Osteitis deformans in koi

This rare disease produces dramatic changes to the bones of the spine in koi. Other species may be affected but I have only seen this in four cases in my long career. Affected fish may show some degree of spinal stiffness with reduced flexing and more exaggerated swimming motion of the pectoral fins. The disease is usually found coincidentally on X-rays when looking for other health problems. The underlying cause is not known but it has similarities to Paget's Disease in humans and other animals. There is no known treatment. Click here for a report of cases in Australia.

X-ray of affected koi
X-ray of affected koi

This 10 year old koi had a slightly stunted body with reduced flexibility of its spine when anaesthetised. It had some stiffness when swimming and redness of its tail but was otherwise healthy. The bones of the entire spine are deformed, with compression along its length and upward deviation (lordosis) near the tail.

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Defleshed spine of a severely affected koi
Defleshed spine of a severely affected koi

The muscle and soft tissues have been removed to reveal the extent of the disease in this 6 year old koi. The fish had been unwell for 3 months with marked stiffness and difficulty swimming, and was unable to maintain its buoyancy. All the bones of the spine are severely affected by the disease, but it was other unrelated internal problems that caused a deterioration in its health.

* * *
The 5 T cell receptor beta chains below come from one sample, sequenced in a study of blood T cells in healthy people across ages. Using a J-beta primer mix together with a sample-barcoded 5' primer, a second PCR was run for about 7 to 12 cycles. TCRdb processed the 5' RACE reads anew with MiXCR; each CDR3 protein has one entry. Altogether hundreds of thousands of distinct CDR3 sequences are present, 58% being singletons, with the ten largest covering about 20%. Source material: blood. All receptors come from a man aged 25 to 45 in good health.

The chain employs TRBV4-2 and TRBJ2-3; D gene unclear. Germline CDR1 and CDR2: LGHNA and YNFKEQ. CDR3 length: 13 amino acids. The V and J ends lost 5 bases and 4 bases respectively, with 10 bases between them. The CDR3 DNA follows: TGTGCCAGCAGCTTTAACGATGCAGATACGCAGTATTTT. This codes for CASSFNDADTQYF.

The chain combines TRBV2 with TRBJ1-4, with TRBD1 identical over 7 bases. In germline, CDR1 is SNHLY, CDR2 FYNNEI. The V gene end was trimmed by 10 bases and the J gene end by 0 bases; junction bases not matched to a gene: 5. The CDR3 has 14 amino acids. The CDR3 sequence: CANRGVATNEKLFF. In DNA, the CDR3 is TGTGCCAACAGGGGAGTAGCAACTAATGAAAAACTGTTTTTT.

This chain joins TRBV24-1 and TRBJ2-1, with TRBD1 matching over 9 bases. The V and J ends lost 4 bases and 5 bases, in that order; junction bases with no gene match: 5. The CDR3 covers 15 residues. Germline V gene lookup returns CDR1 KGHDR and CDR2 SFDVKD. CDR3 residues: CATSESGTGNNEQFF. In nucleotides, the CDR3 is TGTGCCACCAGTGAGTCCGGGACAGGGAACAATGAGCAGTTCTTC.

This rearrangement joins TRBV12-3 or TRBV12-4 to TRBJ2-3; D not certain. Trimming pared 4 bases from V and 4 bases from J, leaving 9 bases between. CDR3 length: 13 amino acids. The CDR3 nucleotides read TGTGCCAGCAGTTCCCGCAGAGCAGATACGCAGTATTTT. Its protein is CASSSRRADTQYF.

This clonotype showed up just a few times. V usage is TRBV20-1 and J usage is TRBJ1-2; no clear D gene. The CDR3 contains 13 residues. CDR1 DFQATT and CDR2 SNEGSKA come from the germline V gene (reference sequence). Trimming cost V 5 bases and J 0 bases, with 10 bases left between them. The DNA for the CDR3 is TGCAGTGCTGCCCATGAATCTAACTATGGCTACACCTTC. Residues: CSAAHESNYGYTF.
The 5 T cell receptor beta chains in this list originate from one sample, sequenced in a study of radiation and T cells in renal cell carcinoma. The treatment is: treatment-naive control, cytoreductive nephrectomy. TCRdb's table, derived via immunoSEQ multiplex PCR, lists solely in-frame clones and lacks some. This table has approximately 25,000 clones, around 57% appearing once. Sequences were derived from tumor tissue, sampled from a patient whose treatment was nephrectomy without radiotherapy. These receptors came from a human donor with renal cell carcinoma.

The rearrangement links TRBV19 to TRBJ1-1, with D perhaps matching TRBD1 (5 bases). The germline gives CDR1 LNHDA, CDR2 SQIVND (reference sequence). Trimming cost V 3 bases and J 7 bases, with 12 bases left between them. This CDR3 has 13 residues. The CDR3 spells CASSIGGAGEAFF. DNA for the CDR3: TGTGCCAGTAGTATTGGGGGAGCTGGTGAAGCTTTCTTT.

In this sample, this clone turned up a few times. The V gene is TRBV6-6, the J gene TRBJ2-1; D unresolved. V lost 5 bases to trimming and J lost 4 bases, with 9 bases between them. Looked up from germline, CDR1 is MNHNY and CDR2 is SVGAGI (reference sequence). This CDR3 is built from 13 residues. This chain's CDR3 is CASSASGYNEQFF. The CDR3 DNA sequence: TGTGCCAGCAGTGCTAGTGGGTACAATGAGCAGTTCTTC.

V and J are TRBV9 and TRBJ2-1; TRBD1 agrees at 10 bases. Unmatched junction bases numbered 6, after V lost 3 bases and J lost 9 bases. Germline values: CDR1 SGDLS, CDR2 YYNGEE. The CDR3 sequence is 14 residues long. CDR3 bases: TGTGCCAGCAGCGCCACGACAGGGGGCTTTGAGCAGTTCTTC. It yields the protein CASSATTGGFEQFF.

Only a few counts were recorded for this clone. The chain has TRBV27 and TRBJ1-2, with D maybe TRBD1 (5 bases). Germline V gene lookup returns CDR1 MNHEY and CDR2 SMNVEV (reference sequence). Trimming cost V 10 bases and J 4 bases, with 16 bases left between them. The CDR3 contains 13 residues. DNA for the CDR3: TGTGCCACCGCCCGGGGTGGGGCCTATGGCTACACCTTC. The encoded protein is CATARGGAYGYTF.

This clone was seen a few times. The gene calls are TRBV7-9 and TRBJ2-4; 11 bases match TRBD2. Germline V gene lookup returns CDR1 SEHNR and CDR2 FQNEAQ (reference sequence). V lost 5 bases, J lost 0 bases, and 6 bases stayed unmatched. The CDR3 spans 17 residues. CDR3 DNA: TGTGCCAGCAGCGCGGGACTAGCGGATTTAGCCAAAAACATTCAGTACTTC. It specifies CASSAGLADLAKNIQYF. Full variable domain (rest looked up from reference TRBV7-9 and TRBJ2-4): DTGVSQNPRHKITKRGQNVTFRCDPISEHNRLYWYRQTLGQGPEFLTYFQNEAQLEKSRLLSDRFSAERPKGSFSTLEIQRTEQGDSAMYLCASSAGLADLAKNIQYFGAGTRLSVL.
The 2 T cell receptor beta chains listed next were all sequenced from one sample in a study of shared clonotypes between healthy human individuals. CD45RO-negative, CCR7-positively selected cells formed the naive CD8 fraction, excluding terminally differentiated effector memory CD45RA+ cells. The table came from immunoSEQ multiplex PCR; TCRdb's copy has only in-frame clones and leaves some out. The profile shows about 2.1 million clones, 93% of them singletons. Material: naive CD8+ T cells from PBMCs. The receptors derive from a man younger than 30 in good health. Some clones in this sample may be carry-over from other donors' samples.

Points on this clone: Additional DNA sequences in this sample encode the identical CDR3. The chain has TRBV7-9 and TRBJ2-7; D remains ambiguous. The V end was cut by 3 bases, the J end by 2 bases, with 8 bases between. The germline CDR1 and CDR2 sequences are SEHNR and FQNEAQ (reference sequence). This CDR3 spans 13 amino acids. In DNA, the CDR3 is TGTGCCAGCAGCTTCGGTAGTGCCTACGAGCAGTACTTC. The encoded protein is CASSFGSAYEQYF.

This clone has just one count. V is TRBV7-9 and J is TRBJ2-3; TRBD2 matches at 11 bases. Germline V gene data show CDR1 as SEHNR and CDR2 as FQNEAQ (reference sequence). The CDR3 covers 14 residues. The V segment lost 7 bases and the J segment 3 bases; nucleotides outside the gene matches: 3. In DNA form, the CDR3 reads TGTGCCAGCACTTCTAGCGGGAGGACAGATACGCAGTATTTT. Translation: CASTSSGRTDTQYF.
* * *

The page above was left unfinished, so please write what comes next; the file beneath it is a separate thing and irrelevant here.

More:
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Close-up side view of affected vertebrae
Close-up side view of affected vertebrae

The irregular nodular edges of the vertebrae are clearly visible adjacent to the yellow remnants of the ligaments. These nodules are thought to be deposits of new bone, which is part of the disease process, although the underlying cause remains unknown.

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X-ray of affected koi
X-ray of affected koi

This 10 year old koi had a slightly stunted body with reduced flexibility of its spine when anaesthetised. It had some stiffness when swimming and redness of its tail but was otherwise healthy. The bones of the entire spine are deformed, with compression along its length and upward deviation (lordosis) near the tail.

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